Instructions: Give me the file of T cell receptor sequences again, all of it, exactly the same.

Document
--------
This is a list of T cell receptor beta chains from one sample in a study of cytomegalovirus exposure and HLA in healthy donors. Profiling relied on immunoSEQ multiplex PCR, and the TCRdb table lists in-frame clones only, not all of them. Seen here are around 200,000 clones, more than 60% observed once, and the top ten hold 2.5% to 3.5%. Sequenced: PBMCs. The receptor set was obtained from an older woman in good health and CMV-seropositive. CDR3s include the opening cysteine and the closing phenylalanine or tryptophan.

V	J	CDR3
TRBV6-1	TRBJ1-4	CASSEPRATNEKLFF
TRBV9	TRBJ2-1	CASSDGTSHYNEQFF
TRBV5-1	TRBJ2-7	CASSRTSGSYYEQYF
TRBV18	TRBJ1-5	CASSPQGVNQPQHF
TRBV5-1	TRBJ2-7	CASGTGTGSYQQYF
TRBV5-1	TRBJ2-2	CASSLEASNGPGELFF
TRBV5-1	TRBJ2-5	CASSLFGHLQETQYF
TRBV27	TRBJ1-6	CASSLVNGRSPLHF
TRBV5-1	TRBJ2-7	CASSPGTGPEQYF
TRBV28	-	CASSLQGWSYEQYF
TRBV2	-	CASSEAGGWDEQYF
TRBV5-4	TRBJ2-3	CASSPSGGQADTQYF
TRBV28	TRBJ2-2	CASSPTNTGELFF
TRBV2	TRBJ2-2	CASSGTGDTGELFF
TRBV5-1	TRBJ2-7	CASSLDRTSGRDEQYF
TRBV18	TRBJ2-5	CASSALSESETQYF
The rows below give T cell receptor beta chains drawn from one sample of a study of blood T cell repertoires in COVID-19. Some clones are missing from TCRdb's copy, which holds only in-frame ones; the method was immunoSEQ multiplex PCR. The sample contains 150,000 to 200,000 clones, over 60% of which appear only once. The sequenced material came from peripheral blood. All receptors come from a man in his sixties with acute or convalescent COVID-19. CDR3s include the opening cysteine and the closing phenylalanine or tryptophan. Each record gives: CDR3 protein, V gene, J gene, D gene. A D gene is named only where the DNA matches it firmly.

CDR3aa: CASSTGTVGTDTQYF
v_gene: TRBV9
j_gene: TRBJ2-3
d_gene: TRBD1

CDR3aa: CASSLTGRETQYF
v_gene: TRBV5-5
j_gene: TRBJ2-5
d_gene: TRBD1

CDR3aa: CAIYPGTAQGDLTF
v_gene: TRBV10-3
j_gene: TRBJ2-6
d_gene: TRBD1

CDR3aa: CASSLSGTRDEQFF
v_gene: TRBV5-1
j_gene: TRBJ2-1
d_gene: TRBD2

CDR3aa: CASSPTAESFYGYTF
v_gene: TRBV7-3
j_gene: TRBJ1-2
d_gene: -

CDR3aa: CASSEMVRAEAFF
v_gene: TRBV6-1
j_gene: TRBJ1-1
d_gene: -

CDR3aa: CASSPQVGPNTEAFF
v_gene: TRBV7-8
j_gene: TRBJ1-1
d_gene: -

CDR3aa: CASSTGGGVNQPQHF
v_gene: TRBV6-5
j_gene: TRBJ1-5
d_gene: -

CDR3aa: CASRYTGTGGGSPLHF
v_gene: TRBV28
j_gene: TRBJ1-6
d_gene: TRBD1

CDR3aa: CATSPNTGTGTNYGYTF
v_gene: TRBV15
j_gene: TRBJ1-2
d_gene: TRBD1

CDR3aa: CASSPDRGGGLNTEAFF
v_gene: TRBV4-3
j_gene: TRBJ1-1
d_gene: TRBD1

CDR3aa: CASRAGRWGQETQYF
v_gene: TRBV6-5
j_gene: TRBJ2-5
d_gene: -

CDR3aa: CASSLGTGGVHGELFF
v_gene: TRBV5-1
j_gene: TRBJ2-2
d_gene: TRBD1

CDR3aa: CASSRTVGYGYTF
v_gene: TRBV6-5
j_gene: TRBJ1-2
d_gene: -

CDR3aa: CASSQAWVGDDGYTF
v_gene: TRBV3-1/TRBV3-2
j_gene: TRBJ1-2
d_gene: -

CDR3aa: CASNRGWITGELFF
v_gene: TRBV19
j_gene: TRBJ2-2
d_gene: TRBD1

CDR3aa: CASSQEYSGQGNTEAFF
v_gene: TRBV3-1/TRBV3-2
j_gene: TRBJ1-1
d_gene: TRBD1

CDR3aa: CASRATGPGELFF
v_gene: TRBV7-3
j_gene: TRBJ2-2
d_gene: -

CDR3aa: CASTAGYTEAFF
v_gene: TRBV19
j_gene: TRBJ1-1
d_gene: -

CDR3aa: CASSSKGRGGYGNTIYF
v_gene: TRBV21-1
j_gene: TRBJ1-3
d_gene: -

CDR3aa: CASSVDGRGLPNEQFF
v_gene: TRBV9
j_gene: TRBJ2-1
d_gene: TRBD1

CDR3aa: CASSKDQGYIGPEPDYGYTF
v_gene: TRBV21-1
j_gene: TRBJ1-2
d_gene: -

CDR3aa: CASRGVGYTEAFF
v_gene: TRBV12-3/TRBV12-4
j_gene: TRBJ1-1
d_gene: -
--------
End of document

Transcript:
This is a list of T cell receptor beta chains from one sample in a study of cytomegalovirus exposure and HLA in healthy donors. Profiling relied on immunoSEQ multiplex PCR, and the TCRdb table lists in-frame clones only, not all of them. Seen here are around 200,000 clones, more than 60% observed once, and the top ten hold 2.5% to 3.5%. Sequenced: PBMCs. The receptor set was obtained from an older woman in good health and CMV-seropositive. CDR3s include the opening cysteine and the closing phenylalanine or tryptophan.

V	J	CDR3
TRBV6-1	TRBJ1-4	CASSEPRATNEKLFF
TRBV9	TRBJ2-1	CASSDGTSHYNEQFF
TRBV5-1	TRBJ2-7	CASSRTSGSYYEQYF
TRBV18	TRBJ1-5	CASSPQGVNQPQHF
TRBV5-1	TRBJ2-7	CASGTGTGSYQQYF
TRBV5-1	TRBJ2-2	CASSLEASNGPGELFF
TRBV5-1	TRBJ2-5	CASSLFGHLQETQYF
TRBV27	TRBJ1-6	CASSLVNGRSPLHF
TRBV5-1	TRBJ2-7	CASSPGTGPEQYF
TRBV28	-	CASSLQGWSYEQYF
TRBV2	-	CASSEAGGWDEQYF
TRBV5-4	TRBJ2-3	CASSPSGGQADTQYF
TRBV28	TRBJ2-2	CASSPTNTGELFF
TRBV2	TRBJ2-2	CASSGTGDTGELFF
TRBV5-1	TRBJ2-7	CASSLDRTSGRDEQYF
TRBV18	TRBJ2-5	CASSALSESETQYF
The rows below give T cell receptor beta chains drawn from one sample of a study of blood T cell repertoires in COVID-19. Some clones are missing from TCRdb's copy, which holds only in-frame ones; the method was immunoSEQ multiplex PCR. The sample contains 150,000 to 200,000 clones, over 60% of which appear only once. The sequenced material came from peripheral blood. All receptors come from a man in his sixties with acute or convalescent COVID-19. CDR3s include the opening cysteine and the closing phenylalanine or tryptophan. Each record gives: CDR3 protein, V gene, J gene, D gene. A D gene is named only where the DNA matches it firmly.

CDR3aa: CASSTGTVGTDTQYF
v_gene: TRBV9
j_gene: TRBJ2-3
d_gene: TRBD1

CDR3aa: CASSLTGRETQYF
v_gene: TRBV5-5
j_gene: TRBJ2-5
d_gene: TRBD1

CDR3aa: CAIYPGTAQGDLTF
v_gene: TRBV10-3
j_gene: TRBJ2-6
d_gene: TRBD1

CDR3aa: CASSLSGTRDEQFF
v_gene: TRBV5-1
j_gene: TRBJ2-1
d_gene: TRBD2

CDR3aa: CASSPTAESFYGYTF
v_gene: TRBV7-3
j_gene: TRBJ1-2
d_gene: -

CDR3aa: CASSEMVRAEAFF
v_gene: TRBV6-1
j_gene: TRBJ1-1
d_gene: -

CDR3aa: CASSPQVGPNTEAFF
v_gene: TRBV7-8
j_gene: TRBJ1-1
d_gene: -

CDR3aa: CASSTGGGVNQPQHF
v_gene: TRBV6-5
j_gene: TRBJ1-5
d_gene: -

CDR3aa: CASRYTGTGGGSPLHF
v_gene: TRBV28
j_gene: TRBJ1-6
d_gene: TRBD1

CDR3aa: CATSPNTGTGTNYGYTF
v_gene: TRBV15
j_gene: TRBJ1-2
d_gene: TRBD1

CDR3aa: CASSPDRGGGLNTEAFF
v_gene: TRBV4-3
j_gene: TRBJ1-1
d_gene: TRBD1

CDR3aa: CASRAGRWGQETQYF
v_gene: TRBV6-5
j_gene: TRBJ2-5
d_gene: -

CDR3aa: CASSLGTGGVHGELFF
v_gene: TRBV5-1
j_gene: TRBJ2-2
d_gene: TRBD1

CDR3aa: CASSRTVGYGYTF
v_gene: TRBV6-5
j_gene: TRBJ1-2
d_gene: -

CDR3aa: CASSQAWVGDDGYTF
v_gene: TRBV3-1/TRBV3-2
j_gene: TRBJ1-2
d_gene: -

CDR3aa: CASNRGWITGELFF
v_gene: TRBV19
j_gene: TRBJ2-2
d_gene: TRBD1

CDR3aa: CASSQEYSGQGNTEAFF
v_gene: TRBV3-1/TRBV3-2
j_gene: TRBJ1-1
d_gene: TRBD1

CDR3aa: CASRATGPGELFF
v_gene: TRBV7-3
j_gene: TRBJ2-2
d_gene: -

CDR3aa: CASTAGYTEAFF
v_gene: TRBV19
j_gene: TRBJ1-1
d_gene: -

CDR3aa: CASSSKGRGGYGNTIYF
v_gene: TRBV21-1
j_gene: TRBJ1-3
d_gene: -

CDR3aa: CASSVDGRGLPNEQFF
v_gene: TRBV9
j_gene: TRBJ2-1
d_gene: TRBD1

CDR3aa: CASSKDQGYIGPEPDYGYTF
v_gene: TRBV21-1
j_gene: TRBJ1-2
d_gene: -

CDR3aa: CASRGVGYTEAFF
v_gene: TRBV12-3/TRBV12-4
j_gene: TRBJ1-1
d_gene: -